Published December 08, 2013
South Korea announced on Sunday that it has expanded its air defense zone so far south as to overlap with part of China's similarly expanded air zone, in a move that could increase tensions in the region.
The new zone announced by South Korea's Defense Ministry takes in two territorial islands and a submerged rock named Ieodo with a South Korea-controlled research station built atop it. China also claims Ieodo for its own.
The move by Seoul is in response to a similar air zone expansion announced by Beijing on November 23. That announcement came amid increased tensions between China and Japan over the disputed islands in the East China Sea, known as Diaoyu by China and the Senkaku by Japan.
"We believe this will not significantly impact our relationships with China and with Japan as we try to work for peace and cooperation in Northeast Asia,'' defence ministry head of policy Jang Hyuk told a briefing, according to Reuters. "We have explained our position to related countries and overall they are in agreement that this move complies with international regulations and is not an excessive measure."
The islands are currently under Japan's administrative control, a fact recognized by Washington. However, the U.S. government has not taken a definite position on whether China or Japan should control the islands except to say that a current U.S.-Japan security pact applies to them.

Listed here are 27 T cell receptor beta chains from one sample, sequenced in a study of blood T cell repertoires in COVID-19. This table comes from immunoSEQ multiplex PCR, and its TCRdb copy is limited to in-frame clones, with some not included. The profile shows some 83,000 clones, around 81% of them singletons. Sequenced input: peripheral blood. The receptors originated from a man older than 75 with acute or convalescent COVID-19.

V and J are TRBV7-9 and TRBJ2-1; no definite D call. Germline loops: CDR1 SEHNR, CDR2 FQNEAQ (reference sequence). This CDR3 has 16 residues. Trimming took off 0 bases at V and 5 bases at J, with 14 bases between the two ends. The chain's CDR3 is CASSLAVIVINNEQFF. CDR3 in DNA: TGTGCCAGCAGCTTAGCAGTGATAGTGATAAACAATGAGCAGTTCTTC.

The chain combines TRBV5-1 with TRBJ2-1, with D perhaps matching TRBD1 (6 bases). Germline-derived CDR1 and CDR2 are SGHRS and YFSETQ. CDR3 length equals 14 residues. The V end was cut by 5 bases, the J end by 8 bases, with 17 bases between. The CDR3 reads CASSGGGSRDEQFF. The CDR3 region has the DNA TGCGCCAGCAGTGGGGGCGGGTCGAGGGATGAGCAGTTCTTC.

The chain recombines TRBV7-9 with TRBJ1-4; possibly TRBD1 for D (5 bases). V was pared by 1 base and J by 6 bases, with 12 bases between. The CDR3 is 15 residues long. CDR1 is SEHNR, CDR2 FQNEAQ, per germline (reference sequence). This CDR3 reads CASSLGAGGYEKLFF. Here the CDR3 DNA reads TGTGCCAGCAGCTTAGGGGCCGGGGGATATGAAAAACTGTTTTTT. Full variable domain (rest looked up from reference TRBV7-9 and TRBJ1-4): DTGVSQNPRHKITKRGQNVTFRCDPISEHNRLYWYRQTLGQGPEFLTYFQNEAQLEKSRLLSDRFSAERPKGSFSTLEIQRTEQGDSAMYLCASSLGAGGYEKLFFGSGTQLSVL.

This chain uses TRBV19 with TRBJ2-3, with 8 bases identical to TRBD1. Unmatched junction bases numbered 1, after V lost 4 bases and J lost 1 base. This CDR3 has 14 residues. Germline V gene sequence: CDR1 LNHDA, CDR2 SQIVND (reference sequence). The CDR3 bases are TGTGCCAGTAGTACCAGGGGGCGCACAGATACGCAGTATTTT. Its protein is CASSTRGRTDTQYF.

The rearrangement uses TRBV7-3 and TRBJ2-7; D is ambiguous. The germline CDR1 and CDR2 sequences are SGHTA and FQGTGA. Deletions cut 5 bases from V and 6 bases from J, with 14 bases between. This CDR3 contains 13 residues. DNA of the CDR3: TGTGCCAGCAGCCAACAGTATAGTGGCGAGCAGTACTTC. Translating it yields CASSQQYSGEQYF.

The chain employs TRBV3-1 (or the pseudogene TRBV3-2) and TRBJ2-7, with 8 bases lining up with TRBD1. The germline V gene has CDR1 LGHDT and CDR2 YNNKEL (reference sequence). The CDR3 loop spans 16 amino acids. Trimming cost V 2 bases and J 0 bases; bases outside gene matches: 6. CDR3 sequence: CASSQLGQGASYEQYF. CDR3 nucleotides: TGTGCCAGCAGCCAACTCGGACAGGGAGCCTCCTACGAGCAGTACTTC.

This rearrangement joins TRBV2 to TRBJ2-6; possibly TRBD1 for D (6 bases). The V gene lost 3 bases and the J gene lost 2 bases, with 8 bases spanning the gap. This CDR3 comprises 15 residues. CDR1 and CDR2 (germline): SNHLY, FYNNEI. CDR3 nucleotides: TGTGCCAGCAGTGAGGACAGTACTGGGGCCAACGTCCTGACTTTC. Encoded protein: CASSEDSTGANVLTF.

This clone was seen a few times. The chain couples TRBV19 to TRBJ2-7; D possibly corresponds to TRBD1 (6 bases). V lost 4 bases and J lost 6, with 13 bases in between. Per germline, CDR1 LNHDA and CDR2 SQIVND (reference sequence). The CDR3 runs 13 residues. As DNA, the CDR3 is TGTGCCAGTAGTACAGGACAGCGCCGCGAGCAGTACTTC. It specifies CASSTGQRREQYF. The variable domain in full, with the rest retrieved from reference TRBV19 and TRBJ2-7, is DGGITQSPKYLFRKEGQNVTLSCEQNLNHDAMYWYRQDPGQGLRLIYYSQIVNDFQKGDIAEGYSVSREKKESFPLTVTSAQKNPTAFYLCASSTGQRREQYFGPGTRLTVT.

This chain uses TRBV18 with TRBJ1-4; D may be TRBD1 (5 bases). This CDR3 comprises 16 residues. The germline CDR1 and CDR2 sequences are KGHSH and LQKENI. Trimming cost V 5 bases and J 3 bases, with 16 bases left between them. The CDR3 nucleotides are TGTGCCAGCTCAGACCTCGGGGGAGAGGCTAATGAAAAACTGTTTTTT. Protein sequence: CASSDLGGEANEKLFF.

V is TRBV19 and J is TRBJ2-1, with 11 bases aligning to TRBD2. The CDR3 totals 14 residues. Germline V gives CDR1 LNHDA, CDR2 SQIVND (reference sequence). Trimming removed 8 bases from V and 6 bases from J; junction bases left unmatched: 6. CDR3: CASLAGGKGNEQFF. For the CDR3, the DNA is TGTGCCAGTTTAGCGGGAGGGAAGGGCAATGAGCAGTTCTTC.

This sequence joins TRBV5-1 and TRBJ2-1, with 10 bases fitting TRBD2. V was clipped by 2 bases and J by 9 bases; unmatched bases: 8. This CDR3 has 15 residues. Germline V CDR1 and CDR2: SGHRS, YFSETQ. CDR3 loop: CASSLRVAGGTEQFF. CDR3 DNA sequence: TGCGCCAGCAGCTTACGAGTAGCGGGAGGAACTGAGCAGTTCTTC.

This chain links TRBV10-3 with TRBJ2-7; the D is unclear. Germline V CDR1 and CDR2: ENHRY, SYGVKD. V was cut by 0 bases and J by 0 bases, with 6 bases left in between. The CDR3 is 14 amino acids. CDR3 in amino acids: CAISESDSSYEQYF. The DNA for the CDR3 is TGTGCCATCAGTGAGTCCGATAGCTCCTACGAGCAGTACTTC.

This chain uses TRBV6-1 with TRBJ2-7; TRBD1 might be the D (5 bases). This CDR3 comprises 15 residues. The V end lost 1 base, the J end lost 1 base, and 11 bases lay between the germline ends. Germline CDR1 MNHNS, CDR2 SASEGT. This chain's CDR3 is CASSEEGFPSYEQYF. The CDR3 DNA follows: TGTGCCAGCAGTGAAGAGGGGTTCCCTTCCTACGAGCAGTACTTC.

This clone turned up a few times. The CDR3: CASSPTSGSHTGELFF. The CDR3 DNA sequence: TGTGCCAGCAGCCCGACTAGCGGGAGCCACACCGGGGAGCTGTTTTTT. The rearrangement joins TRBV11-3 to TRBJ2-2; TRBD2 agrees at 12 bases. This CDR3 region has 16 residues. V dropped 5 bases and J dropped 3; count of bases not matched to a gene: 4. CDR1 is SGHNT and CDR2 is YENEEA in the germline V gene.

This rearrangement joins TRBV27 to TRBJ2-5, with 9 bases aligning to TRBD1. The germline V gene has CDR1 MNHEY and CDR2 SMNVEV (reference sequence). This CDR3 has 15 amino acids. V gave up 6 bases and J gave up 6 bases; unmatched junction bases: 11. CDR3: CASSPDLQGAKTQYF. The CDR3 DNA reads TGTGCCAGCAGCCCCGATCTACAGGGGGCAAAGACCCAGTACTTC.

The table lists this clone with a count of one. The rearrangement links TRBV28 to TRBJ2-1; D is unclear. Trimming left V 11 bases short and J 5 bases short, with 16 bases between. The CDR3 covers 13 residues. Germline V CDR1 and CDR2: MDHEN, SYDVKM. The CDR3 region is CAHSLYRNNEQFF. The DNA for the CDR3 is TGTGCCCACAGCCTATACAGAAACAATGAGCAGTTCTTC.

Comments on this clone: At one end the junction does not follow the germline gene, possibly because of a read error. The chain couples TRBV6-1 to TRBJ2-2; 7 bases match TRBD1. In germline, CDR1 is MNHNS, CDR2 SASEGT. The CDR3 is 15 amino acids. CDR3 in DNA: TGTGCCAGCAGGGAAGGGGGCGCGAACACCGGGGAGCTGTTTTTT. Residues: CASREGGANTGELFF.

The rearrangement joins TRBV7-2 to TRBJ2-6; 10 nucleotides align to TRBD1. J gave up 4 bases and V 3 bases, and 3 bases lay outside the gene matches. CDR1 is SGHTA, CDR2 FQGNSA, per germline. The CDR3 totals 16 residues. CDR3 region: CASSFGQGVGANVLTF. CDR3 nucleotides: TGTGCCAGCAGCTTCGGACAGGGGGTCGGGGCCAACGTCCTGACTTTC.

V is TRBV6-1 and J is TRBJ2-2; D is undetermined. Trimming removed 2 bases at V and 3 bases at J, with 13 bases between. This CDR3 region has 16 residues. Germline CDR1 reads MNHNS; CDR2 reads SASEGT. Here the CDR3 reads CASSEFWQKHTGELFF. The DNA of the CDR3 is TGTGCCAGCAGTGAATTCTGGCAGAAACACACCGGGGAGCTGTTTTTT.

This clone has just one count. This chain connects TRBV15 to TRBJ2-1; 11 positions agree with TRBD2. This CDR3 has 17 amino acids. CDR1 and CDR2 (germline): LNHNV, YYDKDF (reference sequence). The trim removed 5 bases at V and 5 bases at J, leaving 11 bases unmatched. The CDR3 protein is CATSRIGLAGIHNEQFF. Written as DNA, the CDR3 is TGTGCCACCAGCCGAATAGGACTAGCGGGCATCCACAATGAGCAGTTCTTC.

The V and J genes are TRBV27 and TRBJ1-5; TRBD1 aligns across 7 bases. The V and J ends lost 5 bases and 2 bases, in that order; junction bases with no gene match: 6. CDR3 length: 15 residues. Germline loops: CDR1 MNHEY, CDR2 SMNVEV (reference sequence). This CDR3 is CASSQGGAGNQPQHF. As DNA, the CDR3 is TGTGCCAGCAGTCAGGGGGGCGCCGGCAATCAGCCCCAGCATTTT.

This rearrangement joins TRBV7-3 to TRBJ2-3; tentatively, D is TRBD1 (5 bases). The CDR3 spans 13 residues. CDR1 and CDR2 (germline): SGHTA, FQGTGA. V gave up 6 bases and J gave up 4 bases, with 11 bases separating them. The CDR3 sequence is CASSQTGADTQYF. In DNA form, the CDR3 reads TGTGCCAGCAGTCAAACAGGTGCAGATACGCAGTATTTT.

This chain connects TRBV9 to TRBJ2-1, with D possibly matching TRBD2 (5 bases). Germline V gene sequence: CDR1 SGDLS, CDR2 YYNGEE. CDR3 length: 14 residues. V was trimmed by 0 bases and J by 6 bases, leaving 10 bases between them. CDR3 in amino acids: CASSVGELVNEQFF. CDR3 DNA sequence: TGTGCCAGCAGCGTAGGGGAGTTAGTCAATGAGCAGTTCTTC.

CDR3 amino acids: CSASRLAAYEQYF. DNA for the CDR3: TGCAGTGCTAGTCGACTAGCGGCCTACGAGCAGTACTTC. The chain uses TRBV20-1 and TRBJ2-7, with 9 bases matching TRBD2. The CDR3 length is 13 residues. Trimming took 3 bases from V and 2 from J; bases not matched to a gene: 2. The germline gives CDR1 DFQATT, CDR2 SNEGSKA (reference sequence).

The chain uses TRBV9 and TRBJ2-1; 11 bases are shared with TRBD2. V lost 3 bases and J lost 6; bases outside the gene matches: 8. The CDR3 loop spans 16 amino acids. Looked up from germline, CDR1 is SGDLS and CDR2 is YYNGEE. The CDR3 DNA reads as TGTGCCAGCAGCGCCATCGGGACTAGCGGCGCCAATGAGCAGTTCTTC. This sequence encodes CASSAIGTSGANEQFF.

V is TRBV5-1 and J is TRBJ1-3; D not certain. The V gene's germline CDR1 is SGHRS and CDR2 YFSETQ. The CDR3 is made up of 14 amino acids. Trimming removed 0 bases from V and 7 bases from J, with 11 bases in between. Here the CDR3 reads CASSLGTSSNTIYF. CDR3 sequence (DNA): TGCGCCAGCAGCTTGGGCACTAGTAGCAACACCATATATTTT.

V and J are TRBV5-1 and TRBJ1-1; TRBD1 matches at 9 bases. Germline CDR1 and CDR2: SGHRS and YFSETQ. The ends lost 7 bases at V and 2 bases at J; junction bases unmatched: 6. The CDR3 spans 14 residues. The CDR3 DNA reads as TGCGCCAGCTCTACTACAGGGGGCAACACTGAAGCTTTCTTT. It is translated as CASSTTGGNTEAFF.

Under the Chinese zone's rules, all aircraft, civilian or military, have to report flight plans to Chinese authorities, maintain radio contact and reply promptly to identification inquiries. However, military aircraft from the U.S., Japan, and South Korea have breached the zone without informing Beijing. South Korean and Japanese commercial planes have also
been advised by their governments not to follow the rules; however, the United States has advised its commercial airliners to comply with Beijing's regulations.
A statement from State Department spokeswoman Jen Psaki praised the South Korean government for expanding the zone "in a responsible, deliberate fashion by prior consultations with the United States and its neighbors, including Japan and China. We also appreciate (South Korea's) commitment to implement this adjustment to its (air defense zone) in a manner consistent with international practice and respect for the freedom of overflight and other internationally lawful uses of international airspace. This approach avoids confusion for, or threats to, civilian airlines."
Japan's defense minister had called on the international community earlier Sunday to opposed the Chinese air defense zone